The politics of Watching…Posted: March 6, 2009
Over the next couple of weeks I’ll be discussing several of my personal readings of Watchmen – perhaps the best (and worst?) quality of the book is multifaceted nature. First things first, I’d like to discuss the meta-politics of Watchmen.
Anyone who has read any bit of biographical material on Alan Moore knows that his politics are “non-traditional”. My take on him – after reading a large bit of the corpus of Moore’s work – is he’s a leftist anarchist. It is, of course, important to remember the context in which Moore wrote Watchmen. It was during the “dark ages” of Thatcher England – a time that has left scars on the work of a lot of British writers (Moore, Ennis, Ellis, Delano). To many leftist Britians the world had pretty much fallen to shit – the right controled both America and Britian, Cold War tensions were hitting a new high, social intolerance was on the rise. It is important to note that the traditional left and liberalism failed in his period. It helped create the conditions for the rise of Thatcher/Reagan and failed to stop them. For Moore and those like him it was not a heroic time – for the left or the right.
So Moore writes a work where all of the heroes are failures or – worse – sucesses that leave destruction in their wake. If you look at the heroes of Watchmen from a certain place you can see them as standins for political and social ideologies of the mid-1980s.
Rorschach is the easiest to identify: he’s the right-wing crime obsessed nut who sees things completely in black and white and reviews any social change from the days of Leave it to Beaver as an abomination. And as much as Rorschach is “pure” in his moral vision he’s just a fucked as what he seeks to fight. The Comedian is also easy to pigeon hole as a stand in fascist militarism – violent, nihilistic, and misogynistic. It is interesting that Rorschach’s and the Comedian’s relations with women are a parody of the rights traditional attitudes towards women: for Rorschach women are either whores or Deborah Reed; for the Comedian women are as after thoughts and objects for release of his frustrations.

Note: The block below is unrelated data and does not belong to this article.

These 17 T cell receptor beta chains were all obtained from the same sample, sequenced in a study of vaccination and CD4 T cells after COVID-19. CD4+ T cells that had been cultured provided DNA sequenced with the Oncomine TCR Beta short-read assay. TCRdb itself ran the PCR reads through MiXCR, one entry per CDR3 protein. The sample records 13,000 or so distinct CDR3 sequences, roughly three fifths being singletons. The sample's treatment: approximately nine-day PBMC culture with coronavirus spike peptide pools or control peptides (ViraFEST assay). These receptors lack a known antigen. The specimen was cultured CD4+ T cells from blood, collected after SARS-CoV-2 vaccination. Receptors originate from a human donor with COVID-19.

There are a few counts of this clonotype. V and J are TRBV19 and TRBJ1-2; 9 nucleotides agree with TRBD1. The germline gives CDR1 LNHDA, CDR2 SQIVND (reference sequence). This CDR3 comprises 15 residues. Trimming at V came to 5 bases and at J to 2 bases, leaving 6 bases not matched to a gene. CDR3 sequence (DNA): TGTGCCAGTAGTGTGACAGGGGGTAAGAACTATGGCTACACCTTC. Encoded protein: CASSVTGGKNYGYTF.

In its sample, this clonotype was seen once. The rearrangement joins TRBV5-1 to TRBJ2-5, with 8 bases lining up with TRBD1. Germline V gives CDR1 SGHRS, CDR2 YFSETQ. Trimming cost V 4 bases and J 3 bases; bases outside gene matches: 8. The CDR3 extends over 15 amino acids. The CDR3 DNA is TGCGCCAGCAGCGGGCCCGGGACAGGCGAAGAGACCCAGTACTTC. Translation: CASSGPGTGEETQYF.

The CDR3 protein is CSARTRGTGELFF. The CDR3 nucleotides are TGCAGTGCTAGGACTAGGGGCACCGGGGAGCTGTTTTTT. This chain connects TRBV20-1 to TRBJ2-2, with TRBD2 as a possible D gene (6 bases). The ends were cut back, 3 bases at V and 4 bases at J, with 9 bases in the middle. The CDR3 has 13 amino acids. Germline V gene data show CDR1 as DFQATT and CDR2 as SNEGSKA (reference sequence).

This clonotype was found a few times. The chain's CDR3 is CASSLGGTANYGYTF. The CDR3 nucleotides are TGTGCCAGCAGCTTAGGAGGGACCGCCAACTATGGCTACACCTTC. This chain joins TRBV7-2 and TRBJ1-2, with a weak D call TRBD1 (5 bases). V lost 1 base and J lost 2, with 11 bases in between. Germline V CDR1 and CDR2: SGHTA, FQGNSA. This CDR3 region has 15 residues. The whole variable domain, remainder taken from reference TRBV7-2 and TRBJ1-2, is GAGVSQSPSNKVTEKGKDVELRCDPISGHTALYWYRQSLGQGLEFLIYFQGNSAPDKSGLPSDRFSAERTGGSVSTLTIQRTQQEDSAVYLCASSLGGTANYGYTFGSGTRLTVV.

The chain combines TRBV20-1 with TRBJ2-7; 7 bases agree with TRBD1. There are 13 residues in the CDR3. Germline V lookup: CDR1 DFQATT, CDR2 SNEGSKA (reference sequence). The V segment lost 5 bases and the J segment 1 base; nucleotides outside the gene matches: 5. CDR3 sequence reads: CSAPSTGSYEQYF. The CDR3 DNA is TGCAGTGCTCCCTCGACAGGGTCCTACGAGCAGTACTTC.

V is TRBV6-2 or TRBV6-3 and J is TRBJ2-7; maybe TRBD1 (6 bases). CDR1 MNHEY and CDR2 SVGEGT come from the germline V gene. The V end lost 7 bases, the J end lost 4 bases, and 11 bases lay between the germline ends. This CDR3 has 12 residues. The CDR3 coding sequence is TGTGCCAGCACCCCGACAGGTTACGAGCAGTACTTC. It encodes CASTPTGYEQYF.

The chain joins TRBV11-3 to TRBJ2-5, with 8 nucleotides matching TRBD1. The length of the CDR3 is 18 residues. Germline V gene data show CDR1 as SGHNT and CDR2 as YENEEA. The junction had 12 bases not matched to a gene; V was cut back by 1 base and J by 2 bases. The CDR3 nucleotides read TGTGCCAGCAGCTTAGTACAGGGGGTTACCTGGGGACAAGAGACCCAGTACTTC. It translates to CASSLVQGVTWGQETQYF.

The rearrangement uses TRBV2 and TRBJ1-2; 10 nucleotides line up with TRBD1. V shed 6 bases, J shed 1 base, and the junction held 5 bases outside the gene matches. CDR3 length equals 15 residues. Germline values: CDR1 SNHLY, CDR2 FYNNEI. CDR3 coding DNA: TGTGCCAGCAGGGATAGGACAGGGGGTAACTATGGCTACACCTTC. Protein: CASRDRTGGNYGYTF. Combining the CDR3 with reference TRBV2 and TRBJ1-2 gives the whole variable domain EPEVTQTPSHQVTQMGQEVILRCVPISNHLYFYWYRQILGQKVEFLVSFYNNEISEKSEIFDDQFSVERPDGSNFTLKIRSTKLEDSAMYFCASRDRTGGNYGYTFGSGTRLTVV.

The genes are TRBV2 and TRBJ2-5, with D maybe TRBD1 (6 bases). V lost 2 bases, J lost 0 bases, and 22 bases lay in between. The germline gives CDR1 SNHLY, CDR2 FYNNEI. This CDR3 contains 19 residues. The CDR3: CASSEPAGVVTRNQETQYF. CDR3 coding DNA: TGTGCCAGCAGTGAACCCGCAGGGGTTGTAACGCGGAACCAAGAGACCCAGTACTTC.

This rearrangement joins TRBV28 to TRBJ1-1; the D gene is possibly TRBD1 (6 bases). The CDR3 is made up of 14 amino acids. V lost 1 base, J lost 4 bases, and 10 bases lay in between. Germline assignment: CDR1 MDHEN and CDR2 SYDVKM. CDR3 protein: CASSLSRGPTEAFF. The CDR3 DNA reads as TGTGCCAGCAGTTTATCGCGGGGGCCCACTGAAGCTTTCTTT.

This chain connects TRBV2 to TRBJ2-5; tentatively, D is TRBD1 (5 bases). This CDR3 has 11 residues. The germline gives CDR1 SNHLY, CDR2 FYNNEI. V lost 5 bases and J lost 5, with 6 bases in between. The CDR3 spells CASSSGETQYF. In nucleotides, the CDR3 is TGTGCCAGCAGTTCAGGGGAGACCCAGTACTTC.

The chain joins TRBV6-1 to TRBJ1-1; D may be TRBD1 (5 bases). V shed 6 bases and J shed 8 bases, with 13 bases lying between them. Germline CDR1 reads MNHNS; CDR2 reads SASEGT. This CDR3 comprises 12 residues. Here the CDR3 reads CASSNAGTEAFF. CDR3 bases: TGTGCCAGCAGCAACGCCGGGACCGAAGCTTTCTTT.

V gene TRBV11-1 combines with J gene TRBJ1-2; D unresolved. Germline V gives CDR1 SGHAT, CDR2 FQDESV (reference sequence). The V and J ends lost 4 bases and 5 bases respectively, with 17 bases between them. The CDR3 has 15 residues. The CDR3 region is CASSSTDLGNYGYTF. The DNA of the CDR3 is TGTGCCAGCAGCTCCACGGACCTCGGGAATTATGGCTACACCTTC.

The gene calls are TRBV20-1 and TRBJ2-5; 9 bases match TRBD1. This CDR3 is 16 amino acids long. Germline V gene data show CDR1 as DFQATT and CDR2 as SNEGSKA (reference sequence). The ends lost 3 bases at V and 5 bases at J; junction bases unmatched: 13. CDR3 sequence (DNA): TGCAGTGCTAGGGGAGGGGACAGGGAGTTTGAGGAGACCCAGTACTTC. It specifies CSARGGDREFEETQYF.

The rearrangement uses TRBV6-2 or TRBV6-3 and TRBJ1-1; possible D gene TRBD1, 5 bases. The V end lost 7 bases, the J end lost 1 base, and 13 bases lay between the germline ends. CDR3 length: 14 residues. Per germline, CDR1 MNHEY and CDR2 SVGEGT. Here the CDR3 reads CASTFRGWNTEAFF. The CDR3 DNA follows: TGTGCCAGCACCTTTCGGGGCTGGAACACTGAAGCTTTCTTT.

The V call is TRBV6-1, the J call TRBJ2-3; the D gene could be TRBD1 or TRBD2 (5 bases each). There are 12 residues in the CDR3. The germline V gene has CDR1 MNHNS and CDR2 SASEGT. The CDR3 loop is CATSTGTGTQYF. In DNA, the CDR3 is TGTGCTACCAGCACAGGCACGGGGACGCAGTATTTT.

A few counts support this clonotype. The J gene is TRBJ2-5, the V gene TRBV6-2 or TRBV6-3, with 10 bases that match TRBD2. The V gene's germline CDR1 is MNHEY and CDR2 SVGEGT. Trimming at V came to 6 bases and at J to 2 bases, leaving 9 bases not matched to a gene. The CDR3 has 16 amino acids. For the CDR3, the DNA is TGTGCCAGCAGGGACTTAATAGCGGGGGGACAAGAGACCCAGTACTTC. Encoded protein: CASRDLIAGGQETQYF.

Good old Ozymandias is a parody of an extreme meritocratic technocrat – who’s so smart that he knows what’s good for everyone. Only someone as smart has he can see the “real” big picture and make the “right” choices for the human race – no matter the cost. Of course, as brilliant as Ozy is, he’s intelligence is still human – and deeply flawed. Doctor Manhattan is science as an ideology – obsessed with the broader scope of the universe and able to see beyond human foibles but at the loss of being able to understand or see the majesties of humanity.
The Nite Owls stand in for liberalism. Nite Owl I is the liberalism of the 1940s and 1950s – well meaning but oblvious. Unable to see beyond itself and its times (racism bad, but homophobia ok!). Nite Owl II is a bit better – less oblvious but more impotent to do anything about the problems he sees. The Silk Spectres stand in for feminism. The elder Spectre attempts to use her sexuality for empowerment but ends up just used and abused. The younger is a sexually liberated woman who still ends up defined by her relationship to men (her father and her lovers).
Viewing things this way shows that Moore is arguing that all ideologies are deeply flawed – even the ones he’s sympathetic to – the liberal and the feminist end up fucking as the world burns. The politics of Watchmen are negative – Moore doesn’t have a positive ideology here beyond a deep humanism. He is warning us that the ideologies embodied by the heroes of Watchmen are useless to humanity – they are either twisted, destructive, or useless.
The fundamental message of the politics of Watchmen is – I think – that if we stopped this ideological struggle and focus on our relationship to our fellow human beings the world would be a much better place.